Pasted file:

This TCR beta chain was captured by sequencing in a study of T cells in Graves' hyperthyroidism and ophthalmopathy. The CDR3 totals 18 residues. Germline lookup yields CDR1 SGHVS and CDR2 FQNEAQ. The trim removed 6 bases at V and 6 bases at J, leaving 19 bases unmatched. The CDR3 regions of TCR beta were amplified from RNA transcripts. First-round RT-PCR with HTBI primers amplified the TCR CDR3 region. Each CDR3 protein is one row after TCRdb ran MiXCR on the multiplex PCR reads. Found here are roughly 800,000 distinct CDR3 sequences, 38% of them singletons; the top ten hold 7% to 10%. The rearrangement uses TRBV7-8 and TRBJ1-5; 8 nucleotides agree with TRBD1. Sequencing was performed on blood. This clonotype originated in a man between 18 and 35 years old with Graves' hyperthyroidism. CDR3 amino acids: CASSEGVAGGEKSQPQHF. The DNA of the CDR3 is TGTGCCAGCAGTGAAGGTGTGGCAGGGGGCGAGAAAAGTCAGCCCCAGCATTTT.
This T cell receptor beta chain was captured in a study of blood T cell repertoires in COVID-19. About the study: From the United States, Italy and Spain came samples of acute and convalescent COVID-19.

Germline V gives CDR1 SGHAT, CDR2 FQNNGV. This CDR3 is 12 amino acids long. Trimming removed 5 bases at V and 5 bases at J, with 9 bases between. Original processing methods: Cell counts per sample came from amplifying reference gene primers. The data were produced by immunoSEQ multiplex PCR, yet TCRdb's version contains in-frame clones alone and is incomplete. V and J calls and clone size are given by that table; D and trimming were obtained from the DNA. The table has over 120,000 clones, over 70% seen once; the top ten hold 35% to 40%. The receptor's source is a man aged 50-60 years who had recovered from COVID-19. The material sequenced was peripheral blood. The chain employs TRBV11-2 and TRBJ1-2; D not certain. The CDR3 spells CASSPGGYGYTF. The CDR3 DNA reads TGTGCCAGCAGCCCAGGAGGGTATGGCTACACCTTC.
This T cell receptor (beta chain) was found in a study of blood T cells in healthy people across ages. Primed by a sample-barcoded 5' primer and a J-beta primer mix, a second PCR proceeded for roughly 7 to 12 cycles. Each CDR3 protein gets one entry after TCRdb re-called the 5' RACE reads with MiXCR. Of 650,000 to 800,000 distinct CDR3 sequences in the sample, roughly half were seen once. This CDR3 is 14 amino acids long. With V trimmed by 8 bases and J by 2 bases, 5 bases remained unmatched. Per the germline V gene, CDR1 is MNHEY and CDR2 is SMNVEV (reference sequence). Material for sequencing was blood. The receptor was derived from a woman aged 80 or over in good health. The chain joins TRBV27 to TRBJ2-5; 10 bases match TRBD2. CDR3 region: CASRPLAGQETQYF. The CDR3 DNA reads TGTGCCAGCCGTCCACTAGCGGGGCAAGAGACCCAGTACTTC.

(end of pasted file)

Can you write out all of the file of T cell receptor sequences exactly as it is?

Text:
This TCR beta chain was captured by sequencing in a study of T cells in Graves' hyperthyroidism and ophthalmopathy. The CDR3 totals 18 residues. Germline lookup yields CDR1 SGHVS and CDR2 FQNEAQ. The trim removed 6 bases at V and 6 bases at J, leaving 19 bases unmatched. The CDR3 regions of TCR beta were amplified from RNA transcripts. First-round RT-PCR with HTBI primers amplified the TCR CDR3 region. Each CDR3 protein is one row after TCRdb ran MiXCR on the multiplex PCR reads. Found here are roughly 800,000 distinct CDR3 sequences, 38% of them singletons; the top ten hold 7% to 10%. The rearrangement uses TRBV7-8 and TRBJ1-5; 8 nucleotides agree with TRBD1. Sequencing was performed on blood. This clonotype originated in a man between 18 and 35 years old with Graves' hyperthyroidism. CDR3 amino acids: CASSEGVAGGEKSQPQHF. The DNA of the CDR3 is TGTGCCAGCAGTGAAGGTGTGGCAGGGGGCGAGAAAAGTCAGCCCCAGCATTTT.
This T cell receptor beta chain was captured in a study of blood T cell repertoires in COVID-19. About the study: From the United States, Italy and Spain came samples of acute and convalescent COVID-19.

Germline V gives CDR1 SGHAT, CDR2 FQNNGV. This CDR3 is 12 amino acids long. Trimming removed 5 bases at V and 5 bases at J, with 9 bases between. Original processing methods: Cell counts per sample came from amplifying reference gene primers. The data were produced by immunoSEQ multiplex PCR, yet TCRdb's version contains in-frame clones alone and is incomplete. V and J calls and clone size are given by that table; D and trimming were obtained from the DNA. The table has over 120,000 clones, over 70% seen once; the top ten hold 35% to 40%. The receptor's source is a man aged 50-60 years who had recovered from COVID-19. The material sequenced was peripheral blood. The chain employs TRBV11-2 and TRBJ1-2; D not certain. The CDR3 spells CASSPGGYGYTF. The CDR3 DNA reads TGTGCCAGCAGCCCAGGAGGGTATGGCTACACCTTC.
This T cell receptor (beta chain) was found in a study of blood T cells in healthy people across ages. Primed by a sample-barcoded 5' primer and a J-beta primer mix, a second PCR proceeded for roughly 7 to 12 cycles. Each CDR3 protein gets one entry after TCRdb re-called the 5' RACE reads with MiXCR. Of 650,000 to 800,000 distinct CDR3 sequences in the sample, roughly half were seen once. This CDR3 is 14 amino acids long. With V trimmed by 8 bases and J by 2 bases, 5 bases remained unmatched. Per the germline V gene, CDR1 is MNHEY and CDR2 is SMNVEV (reference sequence). Material for sequencing was blood. The receptor was derived from a woman aged 80 or over in good health. The chain joins TRBV27 to TRBJ2-5; 10 bases match TRBD2. CDR3 region: CASRPLAGQETQYF. The CDR3 DNA reads TGTGCCAGCCGTCCACTAGCGGGGCAAGAGACCCAGTACTTC.